Pubdate: Tue, 19 Aug 2003
Source: Greenwood Commonwealth (MS)
Copyright: 2003 Greenwood Commonwealth
Author: Mett Ausley Jr., M.D.


Politicians Exploit Drug Problem To Own Advantage.

Editor, Commonwealth:

I agree with Charles T. Chapin that making intoxicating drugs readily 
available by legalizing them likely would raise the prevalence of addiction 
("Legalizing drugs will only add to problem," Aug. 13).

But Chapin maunders aimlessly in his criticism of Anita Mayfield's letter 
("Decriminalize drugs and nation will be crime-free," Aug. 8). She argued 
only that legalizing drugs would reduce black market crime and made no 
conjecture about addiction rates. Whatever the effect on addiction, a 
strong case can be made that legalization would curtail the monstrous wave 
of property crime and violence attending illegal drug commerce. Chapin 
seems to disagree, but offers as his solution the profundity that parents 
should be less permissive and people should exercise more self-discipline. 
Well, if pigs had wings, they'd fly.

Ms. Mayfield accurately points out that the massive effort to eradicate 
drugs through prohibition, enforcement and punishment has had at best 
modest impact on drug use, while imposing enormous financial and social 
costs which "tough on drugs" politicians and enforcement officials pretend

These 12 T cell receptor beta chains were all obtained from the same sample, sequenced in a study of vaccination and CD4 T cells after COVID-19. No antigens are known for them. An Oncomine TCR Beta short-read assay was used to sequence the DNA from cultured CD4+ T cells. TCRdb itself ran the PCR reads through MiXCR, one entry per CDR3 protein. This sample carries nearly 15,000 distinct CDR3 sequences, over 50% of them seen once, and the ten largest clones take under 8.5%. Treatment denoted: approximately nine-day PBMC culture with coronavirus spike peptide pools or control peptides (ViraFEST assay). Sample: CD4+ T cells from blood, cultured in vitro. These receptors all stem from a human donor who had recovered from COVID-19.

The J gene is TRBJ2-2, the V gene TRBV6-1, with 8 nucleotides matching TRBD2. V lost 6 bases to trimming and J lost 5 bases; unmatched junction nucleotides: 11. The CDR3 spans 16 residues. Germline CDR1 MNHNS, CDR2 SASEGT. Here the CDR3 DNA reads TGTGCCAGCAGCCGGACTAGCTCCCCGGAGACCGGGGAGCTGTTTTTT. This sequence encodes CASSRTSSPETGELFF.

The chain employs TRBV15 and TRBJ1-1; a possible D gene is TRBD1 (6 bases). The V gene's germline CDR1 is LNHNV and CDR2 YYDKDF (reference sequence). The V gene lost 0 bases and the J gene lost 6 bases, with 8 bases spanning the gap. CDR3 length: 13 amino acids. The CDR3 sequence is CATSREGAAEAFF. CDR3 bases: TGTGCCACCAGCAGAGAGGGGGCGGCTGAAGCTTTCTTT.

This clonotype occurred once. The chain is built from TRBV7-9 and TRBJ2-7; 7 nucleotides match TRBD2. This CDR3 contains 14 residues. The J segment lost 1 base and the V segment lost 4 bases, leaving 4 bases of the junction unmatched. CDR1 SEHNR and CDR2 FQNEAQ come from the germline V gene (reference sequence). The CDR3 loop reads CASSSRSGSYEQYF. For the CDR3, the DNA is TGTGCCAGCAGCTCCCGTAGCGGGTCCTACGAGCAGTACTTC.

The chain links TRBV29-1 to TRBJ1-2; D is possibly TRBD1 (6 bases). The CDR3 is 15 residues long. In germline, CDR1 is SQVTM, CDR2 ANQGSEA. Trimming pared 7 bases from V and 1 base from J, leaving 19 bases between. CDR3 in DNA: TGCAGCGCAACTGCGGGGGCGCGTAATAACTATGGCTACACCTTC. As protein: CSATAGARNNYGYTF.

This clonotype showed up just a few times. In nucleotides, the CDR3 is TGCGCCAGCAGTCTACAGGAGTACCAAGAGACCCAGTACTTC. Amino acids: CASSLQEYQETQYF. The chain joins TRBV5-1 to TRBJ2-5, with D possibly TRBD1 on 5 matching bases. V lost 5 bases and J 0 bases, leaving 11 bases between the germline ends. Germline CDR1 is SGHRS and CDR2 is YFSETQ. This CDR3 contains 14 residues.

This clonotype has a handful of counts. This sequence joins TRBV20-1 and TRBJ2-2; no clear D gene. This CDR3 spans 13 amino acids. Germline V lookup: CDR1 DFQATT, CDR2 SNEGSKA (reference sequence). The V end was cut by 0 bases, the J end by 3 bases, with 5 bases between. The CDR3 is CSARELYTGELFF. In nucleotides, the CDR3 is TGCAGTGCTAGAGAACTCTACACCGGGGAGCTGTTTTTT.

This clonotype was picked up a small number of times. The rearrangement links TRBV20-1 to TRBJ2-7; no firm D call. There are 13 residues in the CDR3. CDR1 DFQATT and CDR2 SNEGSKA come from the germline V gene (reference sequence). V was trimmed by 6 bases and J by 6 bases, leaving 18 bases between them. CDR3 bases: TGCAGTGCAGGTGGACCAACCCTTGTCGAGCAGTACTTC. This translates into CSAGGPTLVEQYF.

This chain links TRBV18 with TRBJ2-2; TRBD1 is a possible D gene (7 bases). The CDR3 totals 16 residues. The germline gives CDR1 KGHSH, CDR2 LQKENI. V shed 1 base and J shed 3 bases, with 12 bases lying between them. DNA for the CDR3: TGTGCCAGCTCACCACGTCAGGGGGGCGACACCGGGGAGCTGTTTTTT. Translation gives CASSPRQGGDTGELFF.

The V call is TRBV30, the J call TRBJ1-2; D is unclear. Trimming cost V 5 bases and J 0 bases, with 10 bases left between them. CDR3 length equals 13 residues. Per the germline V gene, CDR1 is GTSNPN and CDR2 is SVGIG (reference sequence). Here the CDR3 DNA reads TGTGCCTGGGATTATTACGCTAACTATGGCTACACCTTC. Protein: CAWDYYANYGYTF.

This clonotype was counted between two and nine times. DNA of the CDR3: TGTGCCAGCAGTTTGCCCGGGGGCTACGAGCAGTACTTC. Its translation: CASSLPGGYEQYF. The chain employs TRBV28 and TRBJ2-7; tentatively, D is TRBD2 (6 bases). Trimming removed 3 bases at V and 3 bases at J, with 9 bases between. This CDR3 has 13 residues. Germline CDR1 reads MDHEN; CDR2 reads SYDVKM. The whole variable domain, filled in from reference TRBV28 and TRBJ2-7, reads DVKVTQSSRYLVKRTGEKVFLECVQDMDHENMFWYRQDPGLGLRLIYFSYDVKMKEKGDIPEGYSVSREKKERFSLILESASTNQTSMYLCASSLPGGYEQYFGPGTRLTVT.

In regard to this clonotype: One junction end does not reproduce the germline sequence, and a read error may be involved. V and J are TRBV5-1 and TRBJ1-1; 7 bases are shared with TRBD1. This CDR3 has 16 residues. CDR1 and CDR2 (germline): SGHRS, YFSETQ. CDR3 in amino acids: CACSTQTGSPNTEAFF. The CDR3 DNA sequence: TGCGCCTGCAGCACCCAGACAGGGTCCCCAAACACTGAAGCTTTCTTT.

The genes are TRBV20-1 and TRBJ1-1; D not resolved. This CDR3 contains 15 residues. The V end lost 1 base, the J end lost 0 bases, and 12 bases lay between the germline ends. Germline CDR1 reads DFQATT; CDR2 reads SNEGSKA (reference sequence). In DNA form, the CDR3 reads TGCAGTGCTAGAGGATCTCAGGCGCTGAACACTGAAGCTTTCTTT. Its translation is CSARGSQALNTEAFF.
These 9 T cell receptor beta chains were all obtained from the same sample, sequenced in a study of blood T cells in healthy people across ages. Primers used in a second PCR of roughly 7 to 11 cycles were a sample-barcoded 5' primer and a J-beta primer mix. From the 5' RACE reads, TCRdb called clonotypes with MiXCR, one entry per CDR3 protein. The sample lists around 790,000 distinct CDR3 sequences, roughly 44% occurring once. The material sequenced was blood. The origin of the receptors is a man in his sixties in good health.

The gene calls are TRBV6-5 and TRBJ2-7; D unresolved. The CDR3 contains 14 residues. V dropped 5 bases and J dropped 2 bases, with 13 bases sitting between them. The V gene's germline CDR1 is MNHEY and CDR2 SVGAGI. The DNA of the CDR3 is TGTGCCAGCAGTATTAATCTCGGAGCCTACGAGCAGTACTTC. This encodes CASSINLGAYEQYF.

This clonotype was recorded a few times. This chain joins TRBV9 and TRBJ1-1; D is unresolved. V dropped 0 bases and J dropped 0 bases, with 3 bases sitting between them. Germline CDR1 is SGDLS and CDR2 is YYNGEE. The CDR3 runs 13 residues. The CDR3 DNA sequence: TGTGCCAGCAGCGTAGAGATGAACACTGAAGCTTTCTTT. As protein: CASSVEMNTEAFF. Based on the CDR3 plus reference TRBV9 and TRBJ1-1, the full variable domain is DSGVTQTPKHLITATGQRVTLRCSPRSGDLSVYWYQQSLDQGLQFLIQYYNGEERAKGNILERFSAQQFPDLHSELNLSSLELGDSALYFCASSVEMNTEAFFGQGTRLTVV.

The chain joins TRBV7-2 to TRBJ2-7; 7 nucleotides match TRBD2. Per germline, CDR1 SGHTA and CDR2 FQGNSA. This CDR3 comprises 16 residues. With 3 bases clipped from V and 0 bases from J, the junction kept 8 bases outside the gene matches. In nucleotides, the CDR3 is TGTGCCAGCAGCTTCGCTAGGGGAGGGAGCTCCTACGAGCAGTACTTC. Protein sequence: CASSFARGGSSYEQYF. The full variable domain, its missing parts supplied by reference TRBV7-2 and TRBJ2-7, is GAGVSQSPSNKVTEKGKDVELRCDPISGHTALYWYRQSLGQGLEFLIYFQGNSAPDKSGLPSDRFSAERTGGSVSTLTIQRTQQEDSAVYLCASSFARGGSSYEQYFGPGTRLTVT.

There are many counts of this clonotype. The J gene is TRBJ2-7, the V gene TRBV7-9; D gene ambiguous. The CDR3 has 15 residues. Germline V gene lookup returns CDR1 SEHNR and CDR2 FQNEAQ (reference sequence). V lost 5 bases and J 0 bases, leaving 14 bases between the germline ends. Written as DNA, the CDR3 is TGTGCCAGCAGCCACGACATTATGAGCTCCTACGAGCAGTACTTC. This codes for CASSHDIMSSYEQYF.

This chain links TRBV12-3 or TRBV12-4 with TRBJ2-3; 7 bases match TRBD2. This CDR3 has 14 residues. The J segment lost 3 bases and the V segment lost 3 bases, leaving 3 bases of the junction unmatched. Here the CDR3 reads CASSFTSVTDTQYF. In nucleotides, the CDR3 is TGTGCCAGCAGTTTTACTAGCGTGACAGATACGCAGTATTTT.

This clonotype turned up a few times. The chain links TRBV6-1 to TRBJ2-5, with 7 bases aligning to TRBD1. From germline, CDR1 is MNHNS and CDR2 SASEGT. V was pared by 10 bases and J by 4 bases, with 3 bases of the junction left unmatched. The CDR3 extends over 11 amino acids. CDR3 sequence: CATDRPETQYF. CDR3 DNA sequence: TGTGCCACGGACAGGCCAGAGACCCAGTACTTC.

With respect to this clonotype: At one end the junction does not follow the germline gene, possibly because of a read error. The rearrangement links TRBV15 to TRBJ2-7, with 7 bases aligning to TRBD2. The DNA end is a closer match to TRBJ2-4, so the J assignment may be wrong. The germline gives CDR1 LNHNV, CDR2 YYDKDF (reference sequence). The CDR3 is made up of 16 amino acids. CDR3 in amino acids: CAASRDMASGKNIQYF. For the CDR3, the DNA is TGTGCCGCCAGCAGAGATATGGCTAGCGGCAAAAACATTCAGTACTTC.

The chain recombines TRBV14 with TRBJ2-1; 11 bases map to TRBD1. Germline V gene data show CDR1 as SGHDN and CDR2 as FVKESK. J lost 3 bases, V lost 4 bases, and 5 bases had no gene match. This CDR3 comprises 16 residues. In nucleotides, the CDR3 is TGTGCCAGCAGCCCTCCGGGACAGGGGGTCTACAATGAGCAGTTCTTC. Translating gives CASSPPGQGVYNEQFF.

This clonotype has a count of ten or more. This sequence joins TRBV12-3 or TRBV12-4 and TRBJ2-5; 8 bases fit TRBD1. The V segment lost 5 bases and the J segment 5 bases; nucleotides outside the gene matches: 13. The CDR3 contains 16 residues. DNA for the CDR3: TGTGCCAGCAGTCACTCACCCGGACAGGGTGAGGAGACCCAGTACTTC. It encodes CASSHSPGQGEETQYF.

are nonexistent. Mayfield astutely notes that same politicians and 
bureaucrats have abetted this disaster by exploiting the drug problem to 
their own advantage: the former by rabble-rousing to unsophisticated 
voters, the latter by milking taxpayers for more largesse and power. 
Commercial profiteers have joined this unholy alliance, and enormous vested 
interests now defend the status quo.

"Legalization" is indeed too simple a solution for such a complex problem. 
But solving a big problem often is a matter of taking small steps. Clearly, 
the first step should be to restore priority to the public interest and 
recognize that those we have appointed to address the issue have often 
helped themselves instead.

Mett Ausley Jr., M.D.

Lake Waccamaw, N.C.
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